Research Methods in International Relations

Module titleResearch Methods in International Relations
Module codePOC2048
Academic year2019/0
Credits15
Module staff
Duration: Term123
Duration: Weeks

11

Number students taking module (anticipated)

40

Description - summary of the module content

Module description

This module will train you to design, justify, and plan independent research in International Relations. Conducting research in the field of International Relations poses unique challenges: how do we understand and access ‘the international’? What counts as data? What kind of causal claims can be made? What are the philosophical assumptions that underpin particular research processes, and how do they shape the questions that can be asked and answered?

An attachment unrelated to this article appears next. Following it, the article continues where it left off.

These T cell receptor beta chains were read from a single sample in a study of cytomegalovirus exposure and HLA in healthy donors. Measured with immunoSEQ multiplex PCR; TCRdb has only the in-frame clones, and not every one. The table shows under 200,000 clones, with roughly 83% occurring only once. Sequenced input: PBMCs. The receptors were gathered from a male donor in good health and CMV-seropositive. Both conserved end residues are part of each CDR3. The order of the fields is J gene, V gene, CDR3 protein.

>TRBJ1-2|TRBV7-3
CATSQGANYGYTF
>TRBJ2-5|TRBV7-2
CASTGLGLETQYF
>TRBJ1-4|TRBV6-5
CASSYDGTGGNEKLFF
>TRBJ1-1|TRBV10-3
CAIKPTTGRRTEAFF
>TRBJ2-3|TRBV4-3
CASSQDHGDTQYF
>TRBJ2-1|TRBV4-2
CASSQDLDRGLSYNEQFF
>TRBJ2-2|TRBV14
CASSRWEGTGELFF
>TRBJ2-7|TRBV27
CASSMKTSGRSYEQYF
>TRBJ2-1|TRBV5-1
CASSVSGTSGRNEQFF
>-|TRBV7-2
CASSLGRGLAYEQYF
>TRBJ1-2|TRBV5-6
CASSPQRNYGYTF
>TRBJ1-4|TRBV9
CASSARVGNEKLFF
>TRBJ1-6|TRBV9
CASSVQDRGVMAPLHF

The module will begin by introducing the historical context in which methodological and research processes have been debated in International Relations scholarship. You will be introduced to the so-called ‘great debates’ of International Relations, key principles of the philosophy of social science, and the possibilities for pluralist understandings of causality. After this, several staff – experts in their fields – will provide an introduction to their research approach/methods and the philosophical assumptions contained therein. Each staff member will also guide you through an in-depth application of their approach/method in the context of their cutting-edge research.

 Through the module you will be taught how to generate your own research questions, design and plan an independent research project, and conduct a literature review.

While no prior knowledge skills or experience are required to take this module and it is suitable for specialist and non-specialist students. 

Module aims - intentions of the module

This module will:

  1. Introduce you to traditional and critical methodologies for the study of International Relations.